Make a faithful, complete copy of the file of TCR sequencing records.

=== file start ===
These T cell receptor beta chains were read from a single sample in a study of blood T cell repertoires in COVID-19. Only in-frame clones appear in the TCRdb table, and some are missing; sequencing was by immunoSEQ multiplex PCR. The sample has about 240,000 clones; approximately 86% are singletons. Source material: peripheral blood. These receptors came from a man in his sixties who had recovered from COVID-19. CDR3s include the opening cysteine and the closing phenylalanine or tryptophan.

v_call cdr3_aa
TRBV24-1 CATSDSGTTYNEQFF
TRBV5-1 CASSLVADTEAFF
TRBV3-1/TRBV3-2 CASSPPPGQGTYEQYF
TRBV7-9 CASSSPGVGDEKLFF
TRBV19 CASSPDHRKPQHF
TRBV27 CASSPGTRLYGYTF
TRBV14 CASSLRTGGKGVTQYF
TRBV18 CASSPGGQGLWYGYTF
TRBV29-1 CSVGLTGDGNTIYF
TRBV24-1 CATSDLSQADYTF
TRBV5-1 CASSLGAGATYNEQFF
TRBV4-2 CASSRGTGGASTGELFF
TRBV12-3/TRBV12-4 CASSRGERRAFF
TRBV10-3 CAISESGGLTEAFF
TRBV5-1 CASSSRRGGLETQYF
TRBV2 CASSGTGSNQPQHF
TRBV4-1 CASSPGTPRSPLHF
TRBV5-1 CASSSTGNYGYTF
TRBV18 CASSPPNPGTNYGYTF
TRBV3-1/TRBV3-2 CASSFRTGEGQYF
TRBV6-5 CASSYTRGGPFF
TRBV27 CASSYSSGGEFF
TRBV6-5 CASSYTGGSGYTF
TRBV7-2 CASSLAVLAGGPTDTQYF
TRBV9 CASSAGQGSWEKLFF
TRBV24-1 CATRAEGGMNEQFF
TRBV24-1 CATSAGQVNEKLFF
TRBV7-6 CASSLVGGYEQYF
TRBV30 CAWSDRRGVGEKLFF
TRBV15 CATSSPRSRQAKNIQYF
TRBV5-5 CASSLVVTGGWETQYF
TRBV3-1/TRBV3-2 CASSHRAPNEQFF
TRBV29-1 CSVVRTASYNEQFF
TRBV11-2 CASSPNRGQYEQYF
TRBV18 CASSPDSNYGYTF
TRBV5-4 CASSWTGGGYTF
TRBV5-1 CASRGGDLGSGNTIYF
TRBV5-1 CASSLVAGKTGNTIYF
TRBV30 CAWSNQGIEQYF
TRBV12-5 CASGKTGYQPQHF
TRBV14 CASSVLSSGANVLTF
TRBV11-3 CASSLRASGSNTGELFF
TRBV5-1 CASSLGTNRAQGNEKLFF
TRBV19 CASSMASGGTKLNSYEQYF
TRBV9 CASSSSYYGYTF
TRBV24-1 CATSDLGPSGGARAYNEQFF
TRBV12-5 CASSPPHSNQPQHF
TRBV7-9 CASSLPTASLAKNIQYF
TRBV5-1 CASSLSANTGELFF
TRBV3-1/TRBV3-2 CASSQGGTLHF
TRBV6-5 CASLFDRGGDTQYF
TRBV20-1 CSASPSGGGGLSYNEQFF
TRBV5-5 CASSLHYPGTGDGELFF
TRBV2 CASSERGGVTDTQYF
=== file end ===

These T cell receptor beta chains were read from a single sample in a study of blood T cell repertoires in COVID-19. Only in-frame clones appear in the TCRdb table, and some are missing; sequencing was by immunoSEQ multiplex PCR. The sample has about 240,000 clones; approximately 86% are singletons. Source material: peripheral blood. These receptors came from a man in his sixties who had recovered from COVID-19. CDR3s include the opening cysteine and the closing phenylalanine or tryptophan.

v_call cdr3_aa
TRBV24-1 CATSDSGTTYNEQFF
TRBV5-1 CASSLVADTEAFF
TRBV3-1/TRBV3-2 CASSPPPGQGTYEQYF
TRBV7-9 CASSSPGVGDEKLFF
TRBV19 CASSPDHRKPQHF
TRBV27 CASSPGTRLYGYTF
TRBV14 CASSLRTGGKGVTQYF
TRBV18 CASSPGGQGLWYGYTF
TRBV29-1 CSVGLTGDGNTIYF
TRBV24-1 CATSDLSQADYTF
TRBV5-1 CASSLGAGATYNEQFF
TRBV4-2 CASSRGTGGASTGELFF
TRBV12-3/TRBV12-4 CASSRGERRAFF
TRBV10-3 CAISESGGLTEAFF
TRBV5-1 CASSSRRGGLETQYF
TRBV2 CASSGTGSNQPQHF
TRBV4-1 CASSPGTPRSPLHF
TRBV5-1 CASSSTGNYGYTF
TRBV18 CASSPPNPGTNYGYTF
TRBV3-1/TRBV3-2 CASSFRTGEGQYF
TRBV6-5 CASSYTRGGPFF
TRBV27 CASSYSSGGEFF
TRBV6-5 CASSYTGGSGYTF
TRBV7-2 CASSLAVLAGGPTDTQYF
TRBV9 CASSAGQGSWEKLFF
TRBV24-1 CATRAEGGMNEQFF
TRBV24-1 CATSAGQVNEKLFF
TRBV7-6 CASSLVGGYEQYF
TRBV30 CAWSDRRGVGEKLFF
TRBV15 CATSSPRSRQAKNIQYF
TRBV5-5 CASSLVVTGGWETQYF
TRBV3-1/TRBV3-2 CASSHRAPNEQFF
TRBV29-1 CSVVRTASYNEQFF
TRBV11-2 CASSPNRGQYEQYF
TRBV18 CASSPDSNYGYTF
TRBV5-4 CASSWTGGGYTF
TRBV5-1 CASRGGDLGSGNTIYF
TRBV5-1 CASSLVAGKTGNTIYF
TRBV30 CAWSNQGIEQYF
TRBV12-5 CASGKTGYQPQHF
TRBV14 CASSVLSSGANVLTF
TRBV11-3 CASSLRASGSNTGELFF
TRBV5-1 CASSLGTNRAQGNEKLFF
TRBV19 CASSMASGGTKLNSYEQYF
TRBV9 CASSSSYYGYTF
TRBV24-1 CATSDLGPSGGARAYNEQFF
TRBV12-5 CASSPPHSNQPQHF
TRBV7-9 CASSLPTASLAKNIQYF
TRBV5-1 CASSLSANTGELFF
TRBV3-1/TRBV3-2 CASSQGGTLHF
TRBV6-5 CASLFDRGGDTQYF
TRBV20-1 CSASPSGGGGLSYNEQFF
TRBV5-5 CASSLHYPGTGDGELFF
TRBV2 CASSERGGVTDTQYF